Paid advertising is often a great way to increase traffic and sales as you’re growing and sustaining your online presence. But the lingo can be a little confusing if you aren’t used to hearing it every day. To help, here’s Lake One’s paid media glossary of terms, including a breakdown of the basic types of paid media to help identify which ones might be a fit for you.
Types of Paid Media
1) Retargeting Ads
Retargeting is a form of paid media that serves ads to users who have already engaged with your site or social media page. The goal of retargeting is to re-engage users with your brand.
Because retargeting works via cookie tracking, it allows you to target your ads to a specific behavior. For instance, you can retarget an ad to people who abandoned their online shopping carts or viewed a specific webpage.
Pros to retargeting: Great for keeping your brand top-of-mind and moving users further along the funnel.
Cons to retargeting: Not a strategy for acquiring new visitors.
2) Display Ads
Display ads, or sometimes called Banner Ads, are static image ads. These are the ads that you see when browsing the web, outside of social media or Google. Display ads can be run as a form of retargeting, so this is why you might see an ad for the eCommerce site you just visited pop up on your fav news site. Display ads can also be interest-based: i.e. getting an ad for Recipes.com after browsing a few different sites for Thanksgiving dinner planning.
Display ads on Google all run through what’s called the Google Display Network. This is a vast network of over 2 million websites that are connected to Google and able to display your ad. Google estimates that this network is able to reach up to 90% of the internet.
Here’s are some examples of display ads not based on retargeting.
Pros to Display Ads: Retargeting through display ads can be especially effective when retargeting.
Cons to Display Ads: Display ads usually have low click rates and are typically used for awareness campaigns.
3) Pay Per Click Ads
Pay per click, or PPC, is what the industry calls advertising within search engine results. These are the “paid results” you see on Google (or Yahoo or Bing, etc.) before the organic search results display. You will only pay for an ad if it gets clicked, and the amount you pay will vary greatly depending on your targeting.
Pros to PPC: Effective way to get to the top of the search engine results and generate traffic.
Cons to PPC: Can be expensive depending on your targeted keywords and often requires a higher level of expertise to be effective.
4) Social Ads
Socials ads are advertising served on any social media platform. Facebook and Instagram ads can be managed together while Twitter and LinkedIn need to be done directly through their ad serving platforms. (Here are some tips on LinkedIn advertising.) Depending on your audience’s social media savviness, advertising on these platforms can be hugely successful.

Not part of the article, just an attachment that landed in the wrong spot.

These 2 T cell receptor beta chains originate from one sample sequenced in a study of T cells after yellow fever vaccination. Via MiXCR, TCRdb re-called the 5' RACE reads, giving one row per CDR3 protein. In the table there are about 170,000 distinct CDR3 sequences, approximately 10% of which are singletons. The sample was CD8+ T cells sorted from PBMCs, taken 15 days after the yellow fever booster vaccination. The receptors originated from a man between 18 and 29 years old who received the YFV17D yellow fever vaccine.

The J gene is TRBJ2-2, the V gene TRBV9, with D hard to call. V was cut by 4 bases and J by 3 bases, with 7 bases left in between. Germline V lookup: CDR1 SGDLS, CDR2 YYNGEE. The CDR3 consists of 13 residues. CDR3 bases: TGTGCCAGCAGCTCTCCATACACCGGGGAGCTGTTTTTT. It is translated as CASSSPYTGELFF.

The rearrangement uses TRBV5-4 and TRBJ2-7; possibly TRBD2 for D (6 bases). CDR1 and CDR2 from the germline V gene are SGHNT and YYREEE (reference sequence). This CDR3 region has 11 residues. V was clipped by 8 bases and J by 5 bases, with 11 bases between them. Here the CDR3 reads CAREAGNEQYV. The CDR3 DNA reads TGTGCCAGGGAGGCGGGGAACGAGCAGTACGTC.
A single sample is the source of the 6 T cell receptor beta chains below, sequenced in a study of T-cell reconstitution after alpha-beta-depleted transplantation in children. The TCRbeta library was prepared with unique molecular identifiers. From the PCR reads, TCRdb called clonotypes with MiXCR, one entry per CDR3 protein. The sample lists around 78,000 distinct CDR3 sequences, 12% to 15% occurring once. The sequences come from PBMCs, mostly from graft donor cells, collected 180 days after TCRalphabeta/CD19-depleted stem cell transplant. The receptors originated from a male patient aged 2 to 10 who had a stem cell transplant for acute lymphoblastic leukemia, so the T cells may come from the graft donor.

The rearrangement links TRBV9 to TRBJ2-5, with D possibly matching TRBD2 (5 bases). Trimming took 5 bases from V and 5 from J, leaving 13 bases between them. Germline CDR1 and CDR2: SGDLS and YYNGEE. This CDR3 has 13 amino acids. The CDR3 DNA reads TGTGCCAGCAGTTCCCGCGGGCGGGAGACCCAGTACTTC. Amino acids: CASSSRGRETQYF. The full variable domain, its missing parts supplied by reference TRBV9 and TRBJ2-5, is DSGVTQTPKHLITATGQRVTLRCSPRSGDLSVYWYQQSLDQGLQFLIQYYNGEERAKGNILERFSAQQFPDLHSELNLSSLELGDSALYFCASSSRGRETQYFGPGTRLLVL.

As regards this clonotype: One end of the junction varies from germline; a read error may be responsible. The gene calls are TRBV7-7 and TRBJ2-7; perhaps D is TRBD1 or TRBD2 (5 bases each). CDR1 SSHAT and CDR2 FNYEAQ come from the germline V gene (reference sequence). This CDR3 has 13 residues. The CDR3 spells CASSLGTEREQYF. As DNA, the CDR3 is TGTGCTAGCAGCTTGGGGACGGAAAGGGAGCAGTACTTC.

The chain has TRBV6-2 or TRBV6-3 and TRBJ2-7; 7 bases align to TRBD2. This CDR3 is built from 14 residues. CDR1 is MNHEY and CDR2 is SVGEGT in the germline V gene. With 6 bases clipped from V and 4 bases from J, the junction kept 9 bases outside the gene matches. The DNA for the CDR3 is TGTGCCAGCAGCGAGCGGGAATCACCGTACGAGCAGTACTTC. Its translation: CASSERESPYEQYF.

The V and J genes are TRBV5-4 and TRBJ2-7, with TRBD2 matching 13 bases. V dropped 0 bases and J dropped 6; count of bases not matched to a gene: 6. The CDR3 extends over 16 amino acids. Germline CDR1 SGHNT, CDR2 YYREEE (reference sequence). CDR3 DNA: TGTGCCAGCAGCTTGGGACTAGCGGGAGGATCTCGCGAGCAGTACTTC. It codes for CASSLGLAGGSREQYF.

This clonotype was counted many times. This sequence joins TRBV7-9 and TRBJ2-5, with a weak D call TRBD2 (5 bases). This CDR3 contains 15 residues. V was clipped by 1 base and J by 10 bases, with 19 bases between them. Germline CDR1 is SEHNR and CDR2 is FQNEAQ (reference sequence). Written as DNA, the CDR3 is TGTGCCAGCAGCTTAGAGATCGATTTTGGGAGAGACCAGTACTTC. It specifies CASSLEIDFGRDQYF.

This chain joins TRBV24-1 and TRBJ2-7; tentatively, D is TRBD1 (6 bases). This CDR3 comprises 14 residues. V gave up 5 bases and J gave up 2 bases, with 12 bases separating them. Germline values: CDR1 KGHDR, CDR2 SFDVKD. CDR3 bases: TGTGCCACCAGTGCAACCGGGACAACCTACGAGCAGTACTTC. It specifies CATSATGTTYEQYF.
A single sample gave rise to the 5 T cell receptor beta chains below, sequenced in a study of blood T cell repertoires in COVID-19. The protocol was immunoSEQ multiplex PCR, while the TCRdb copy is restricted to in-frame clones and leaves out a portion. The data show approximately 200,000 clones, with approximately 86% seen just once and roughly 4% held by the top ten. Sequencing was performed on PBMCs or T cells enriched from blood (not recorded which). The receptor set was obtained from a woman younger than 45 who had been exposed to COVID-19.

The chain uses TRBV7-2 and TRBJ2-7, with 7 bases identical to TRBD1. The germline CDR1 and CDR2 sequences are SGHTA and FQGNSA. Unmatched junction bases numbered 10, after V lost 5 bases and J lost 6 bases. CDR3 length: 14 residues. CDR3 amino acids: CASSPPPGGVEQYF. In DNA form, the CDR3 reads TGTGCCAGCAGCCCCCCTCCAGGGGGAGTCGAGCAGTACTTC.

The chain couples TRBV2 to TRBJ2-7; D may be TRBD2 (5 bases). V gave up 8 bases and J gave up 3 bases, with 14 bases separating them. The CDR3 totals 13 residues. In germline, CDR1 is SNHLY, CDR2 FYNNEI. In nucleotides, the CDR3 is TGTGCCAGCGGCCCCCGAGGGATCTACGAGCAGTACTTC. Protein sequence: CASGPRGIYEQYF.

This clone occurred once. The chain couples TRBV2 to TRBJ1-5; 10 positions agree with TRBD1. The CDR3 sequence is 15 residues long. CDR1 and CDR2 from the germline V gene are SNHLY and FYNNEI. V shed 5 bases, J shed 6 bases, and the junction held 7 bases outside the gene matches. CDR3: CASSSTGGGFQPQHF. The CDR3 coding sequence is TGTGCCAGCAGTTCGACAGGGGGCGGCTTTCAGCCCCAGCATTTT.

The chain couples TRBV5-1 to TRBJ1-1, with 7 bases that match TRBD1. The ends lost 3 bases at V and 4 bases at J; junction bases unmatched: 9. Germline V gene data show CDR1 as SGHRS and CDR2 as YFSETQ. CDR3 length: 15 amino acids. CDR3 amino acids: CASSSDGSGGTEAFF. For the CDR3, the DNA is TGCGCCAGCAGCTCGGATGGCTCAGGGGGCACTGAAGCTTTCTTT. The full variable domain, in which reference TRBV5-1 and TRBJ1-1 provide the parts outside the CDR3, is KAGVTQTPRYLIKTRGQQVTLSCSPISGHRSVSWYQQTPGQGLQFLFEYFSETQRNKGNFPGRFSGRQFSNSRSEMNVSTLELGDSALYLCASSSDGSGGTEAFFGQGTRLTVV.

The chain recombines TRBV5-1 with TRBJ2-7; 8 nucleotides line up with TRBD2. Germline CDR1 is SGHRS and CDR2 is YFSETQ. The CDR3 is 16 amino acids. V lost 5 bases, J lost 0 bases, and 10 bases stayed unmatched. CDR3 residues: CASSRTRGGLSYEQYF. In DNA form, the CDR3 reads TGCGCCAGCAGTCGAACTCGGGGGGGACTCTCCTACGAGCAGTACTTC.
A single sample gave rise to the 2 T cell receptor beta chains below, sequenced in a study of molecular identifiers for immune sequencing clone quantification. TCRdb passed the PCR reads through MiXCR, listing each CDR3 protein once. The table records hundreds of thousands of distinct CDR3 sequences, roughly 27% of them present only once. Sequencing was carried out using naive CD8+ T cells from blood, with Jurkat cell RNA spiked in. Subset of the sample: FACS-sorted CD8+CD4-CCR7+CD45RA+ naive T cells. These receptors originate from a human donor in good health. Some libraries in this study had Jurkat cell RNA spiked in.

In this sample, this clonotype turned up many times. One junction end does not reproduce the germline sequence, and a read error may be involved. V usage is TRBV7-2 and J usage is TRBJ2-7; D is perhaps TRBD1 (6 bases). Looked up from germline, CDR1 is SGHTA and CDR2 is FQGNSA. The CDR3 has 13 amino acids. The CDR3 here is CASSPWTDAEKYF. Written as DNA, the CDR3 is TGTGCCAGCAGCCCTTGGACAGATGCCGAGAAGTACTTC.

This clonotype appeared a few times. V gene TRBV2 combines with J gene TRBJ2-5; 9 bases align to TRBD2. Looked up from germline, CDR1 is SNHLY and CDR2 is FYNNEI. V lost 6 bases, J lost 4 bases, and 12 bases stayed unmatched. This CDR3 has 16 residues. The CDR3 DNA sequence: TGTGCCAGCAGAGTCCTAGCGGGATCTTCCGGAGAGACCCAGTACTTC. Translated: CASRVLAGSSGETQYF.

Here’s an example of a retargeting social ad. These shoes and the cellphone case are specific products I’ve reviewed recently.
Pros to Social Ads: Platforms range in expense but are generally cheaper than other options plus offer the ability to target very niche groups, especially when using LinkedIn for B2B purposes.
Cons to Social Ads: Focus is typically on visuals of ads and some platforms, like Instagram, have high aesthetics expectation. It can involve trial and error when getting started.
Ads served just to mobile users and not to desktop.
Ads that blend into the environment and do not look like ads; typically on social media.
Targeting an ad to a specific geographical area- can be down to specific zip codes.
Only serving an ad during specific times of the day (such as business hours) to increase targeting based on persona search habits.
5) Exact Match
In PPC ads, exact match ads are only served when your exact keywords are searched (e.g. exact match for “Best St. Paul Moving Company” won’t serve an ad for “Best Rated St. Paul Moving Company”).
6) Phrase Match
In PPC ads, phrase match ads are served when there is a contextual match for your keywords. (e.g. phrase match for “Best St. Paul Moving Company” will serve an ad for “Best Rated St. Paul Moving Company”).
The budget you’re willing to pay for your ad to display. Bids can be set by click, impression, and/or on a daily/monthly basis.
Paid Media KPIs
How many people have seen your ad. Unique Impressions are the individual people who viewed your ad vs Total Impressions which counts each and every view independently, even if one person viewed your ad more than once.
2) Click or Clickthrough
The total clicks on your ad.
3) Clickthrough Rate
The percentage of impressions that received a click.
4) Cost per Click
How much you’re paying on average to receive a click on your ad.
5) Cost per Acquisition
The average cost you’re paying for a goal to be completed (a goal can be a purchase, a form submitted, etc.)